Almost

brothersapart:

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The word is Flowerpot.

AU: Brothers Together

Timeline: Oscar is about thirteen or fourteen

Reading time: 5-10 minutes


Oscar didn’t have anyone to admit it to, but he wouldn’t be ashamed to say he liked when the decorations changed in the motel’s main office. There was hardly room for anything in there among the papers and the coffee machine and the outdated, clunky computer, but somehow the elderly woman in charge found places to mark the season.

From paper bats and pumpkins on the bulletin boards for Halloween to a Christmas tree barely two times Oscar’s size on the counter next to the worn bell, she did her best to make the place cozy. The motel wasn’t new and shiny like places depicted on the motel’s many mismatched TVs, but she did her best.

Oscar, whose life was monotonous to a fault, loved it.

It had been a long winter. The walls were frigid, especially at night, and Oscar had spent more time out of his little home than he usually dared. He had to lean against the metal air ducts that ran through the motel, just to borrow some warmth at times.

The tiny flowerpots with colorful pipe-cleaner-and-paper flowers stuck in them signalled that the world outside must be thawing. Oscar knew flowers meant Spring, and he couldn’t be more relieved.

The lady who ran the motel had brought in a shoebox that morning, filled with the tiny, cheap crafts. The flowerpots were half Oscar’s height, and the flowers were just taller than he. They brought a splash of color to the drab office of the motel.

They wouldn’t erase the dustiness, or the water damage on some of the ceiling tiles, or the squeaky sounds from the vents creaking, but they cheered the space and one hidden watcher immensely. Oscar lingered by the vent near the floor and watched her bustle around to find places for her little crafts. He didn’t need to stay; he’d already made sure there were no whispers of pest control or remodeling in the motel. And yet, with every flowerpot that found its home in the office, Oscar’s spirits lifted just a little more.

The bell over the door released a weak jingle as someone entered. The manager’s shoes stopped in their tracks, and then with speed that always surprised Oscar, turned to face the newcomer. Oscar glanced across the floor, past the underside of the desk, and recognized the sensible shoes of one of the maids.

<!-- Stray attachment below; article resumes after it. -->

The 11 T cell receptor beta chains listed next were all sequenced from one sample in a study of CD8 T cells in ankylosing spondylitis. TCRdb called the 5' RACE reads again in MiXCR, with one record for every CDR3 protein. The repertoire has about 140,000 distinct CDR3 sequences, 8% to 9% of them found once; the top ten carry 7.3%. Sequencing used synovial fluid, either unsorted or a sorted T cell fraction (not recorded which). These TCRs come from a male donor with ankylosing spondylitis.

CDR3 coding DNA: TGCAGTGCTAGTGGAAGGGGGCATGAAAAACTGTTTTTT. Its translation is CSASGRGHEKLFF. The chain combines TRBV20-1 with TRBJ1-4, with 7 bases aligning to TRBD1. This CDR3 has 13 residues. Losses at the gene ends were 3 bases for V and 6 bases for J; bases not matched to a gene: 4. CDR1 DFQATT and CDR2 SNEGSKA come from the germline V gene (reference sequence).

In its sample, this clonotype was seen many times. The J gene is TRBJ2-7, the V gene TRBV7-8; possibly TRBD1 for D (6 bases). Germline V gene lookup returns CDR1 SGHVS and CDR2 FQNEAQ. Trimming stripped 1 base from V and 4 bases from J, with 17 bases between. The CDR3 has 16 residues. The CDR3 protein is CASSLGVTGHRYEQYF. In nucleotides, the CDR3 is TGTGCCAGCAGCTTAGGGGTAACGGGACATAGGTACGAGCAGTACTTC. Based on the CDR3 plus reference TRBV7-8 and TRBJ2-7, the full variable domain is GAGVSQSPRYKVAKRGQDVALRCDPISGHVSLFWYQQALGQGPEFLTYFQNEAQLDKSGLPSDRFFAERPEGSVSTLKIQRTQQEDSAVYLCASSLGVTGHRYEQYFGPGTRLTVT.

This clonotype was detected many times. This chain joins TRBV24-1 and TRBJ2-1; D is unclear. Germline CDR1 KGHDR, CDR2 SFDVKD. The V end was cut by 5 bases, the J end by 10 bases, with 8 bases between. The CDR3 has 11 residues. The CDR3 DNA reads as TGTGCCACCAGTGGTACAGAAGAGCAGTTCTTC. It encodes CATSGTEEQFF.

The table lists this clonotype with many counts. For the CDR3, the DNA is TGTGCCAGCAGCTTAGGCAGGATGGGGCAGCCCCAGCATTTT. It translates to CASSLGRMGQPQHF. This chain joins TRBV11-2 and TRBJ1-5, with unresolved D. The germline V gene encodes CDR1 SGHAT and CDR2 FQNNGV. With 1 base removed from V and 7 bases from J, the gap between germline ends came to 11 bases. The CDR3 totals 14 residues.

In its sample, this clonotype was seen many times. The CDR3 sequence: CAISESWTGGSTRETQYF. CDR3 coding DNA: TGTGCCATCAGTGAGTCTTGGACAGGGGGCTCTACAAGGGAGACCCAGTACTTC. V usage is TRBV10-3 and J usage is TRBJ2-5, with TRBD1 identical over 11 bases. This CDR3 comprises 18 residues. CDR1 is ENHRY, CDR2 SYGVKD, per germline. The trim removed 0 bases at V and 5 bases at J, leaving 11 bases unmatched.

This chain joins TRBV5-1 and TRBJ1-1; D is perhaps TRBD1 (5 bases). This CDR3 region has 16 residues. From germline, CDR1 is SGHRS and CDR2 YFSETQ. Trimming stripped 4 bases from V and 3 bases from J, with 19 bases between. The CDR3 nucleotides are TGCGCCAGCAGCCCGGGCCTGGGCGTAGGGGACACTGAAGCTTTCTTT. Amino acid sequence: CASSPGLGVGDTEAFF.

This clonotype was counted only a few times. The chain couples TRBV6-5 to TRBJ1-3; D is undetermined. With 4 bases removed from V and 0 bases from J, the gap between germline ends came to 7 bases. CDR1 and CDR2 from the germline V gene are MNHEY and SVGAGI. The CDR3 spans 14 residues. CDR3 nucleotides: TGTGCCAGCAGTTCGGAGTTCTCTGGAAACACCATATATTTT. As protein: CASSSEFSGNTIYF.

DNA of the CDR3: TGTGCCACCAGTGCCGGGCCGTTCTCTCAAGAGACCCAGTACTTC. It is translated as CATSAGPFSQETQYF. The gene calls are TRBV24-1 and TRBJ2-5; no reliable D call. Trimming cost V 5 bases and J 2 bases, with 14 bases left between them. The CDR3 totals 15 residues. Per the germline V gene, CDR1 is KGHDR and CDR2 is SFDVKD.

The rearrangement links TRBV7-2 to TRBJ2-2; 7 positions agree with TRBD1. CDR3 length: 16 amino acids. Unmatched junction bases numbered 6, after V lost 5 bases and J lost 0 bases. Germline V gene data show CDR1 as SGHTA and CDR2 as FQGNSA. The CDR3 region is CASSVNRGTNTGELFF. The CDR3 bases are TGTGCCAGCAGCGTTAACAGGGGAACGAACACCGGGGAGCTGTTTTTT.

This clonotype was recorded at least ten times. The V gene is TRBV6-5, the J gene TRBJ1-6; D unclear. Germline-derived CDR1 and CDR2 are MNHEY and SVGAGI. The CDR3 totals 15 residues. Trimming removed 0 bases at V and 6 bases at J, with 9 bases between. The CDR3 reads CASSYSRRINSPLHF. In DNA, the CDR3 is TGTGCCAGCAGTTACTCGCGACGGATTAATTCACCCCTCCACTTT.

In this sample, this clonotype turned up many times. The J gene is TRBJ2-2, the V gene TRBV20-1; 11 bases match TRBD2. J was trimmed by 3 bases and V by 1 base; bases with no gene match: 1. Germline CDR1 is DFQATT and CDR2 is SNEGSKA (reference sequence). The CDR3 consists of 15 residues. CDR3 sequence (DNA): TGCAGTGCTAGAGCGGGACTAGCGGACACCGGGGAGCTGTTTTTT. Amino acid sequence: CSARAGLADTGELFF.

Señora,” the maid greeted. “Room thirteen, I didn’t do it, I swear.” She sounded flustered and Oscar frowned.

The manager, who always looked more severe than she really was, interrupted before the frazzled maid could talk herself out of breath like she sounded like she wanted to. “Marie, what is it?”

“A-a hole in the wall, miss. I went to clean, and it was there already,” the maid answered.

“Oh, dear,” the manager muttered. There was a rustling of paper as she made space to set down her box of decorations and stepped around the desk. Unbeknownst to her, one of the mini flowerpots plummeted to the floor and landed on the carpet with a faint thump that only Oscar heard.

His lips parted as the two humans left the room to assess the damage in one of the rooms (he thought he’d heard someone getting angry in thirteen the other night) and left the office empty. Oscar stared out at that fallen flowerpot, the paper face of the flower angled forlornly towards the ceiling, and chewed his bottom lip.

Several long minutes stretched out with no change, before Oscar finally slipped out of the vent, dropping the inch to the floor in a deft crouch. He might only be a kid, but he was good at staying quiet and moving like a shadow in and out of the motel rooms.

He ignored the looming furniture and the cluttered papers that hung partway over the edge of the desk far overhead. Oscar darted out as quickly as he could to where the flowerpot had fallen, his lungs working fast in time with his accelerated heartbeat. He might be good at this, but that didn’t mean he wasn’t primed for danger.

Oscar wasn’t sure why he decided this, but when he reached the quickly-made little craft, he hardly paused to look it over. As soon as he got to it, he walked around to one side and placed his hands on the gritty orange side of the little clay pot to roll it along. The paper flower rustled against the floor as he went.

It was slower going, but Oscar pushed that craft across the floor towards his vent. He’d bring it home, and put it to use. He could take the pipe cleaner and the pot for something, he was sure, and he could keep the paper flower as it was. There wasn’t much in his home to decorate it, nothing but ratty curtains hiding the pantry and his bedroom.

He was less than a foot away from the vent, pushing the cumbersome flowerpot along as quickly as he could, when tremors in the floor sent his heartrate up again. Oscar glanced over his shoulder for only an instant before hurrying around the flowerpot and dashing back towards the vent.

He made it into the safe darkness just as that bell jingled again. Oscar whirled around to make sure no one was rushing towards the wall where he hid, his eyes wide.

His abandoned flowerpot still lay on the floor where he left it. Out away from the desk, it would be easier to spot, but the shoes that walked into view across the room didn’t belong to anyone familiar. They strode along and then the harsh ring of the call bell filled the room several times, echoing around weirdly. A guest.

The management spotting him would be bad, but a guest would be worse. Guests could raise more hell than anyone, and the apparent hole in the wall in room thirteen was proof.

Oscar sighed, then turned away from the room. It wouldn’t do to linger on the flowerpot. He’d missed his chance at it, but at least he’d be able to see the nice springtime decorations if he came to spy on the office again.

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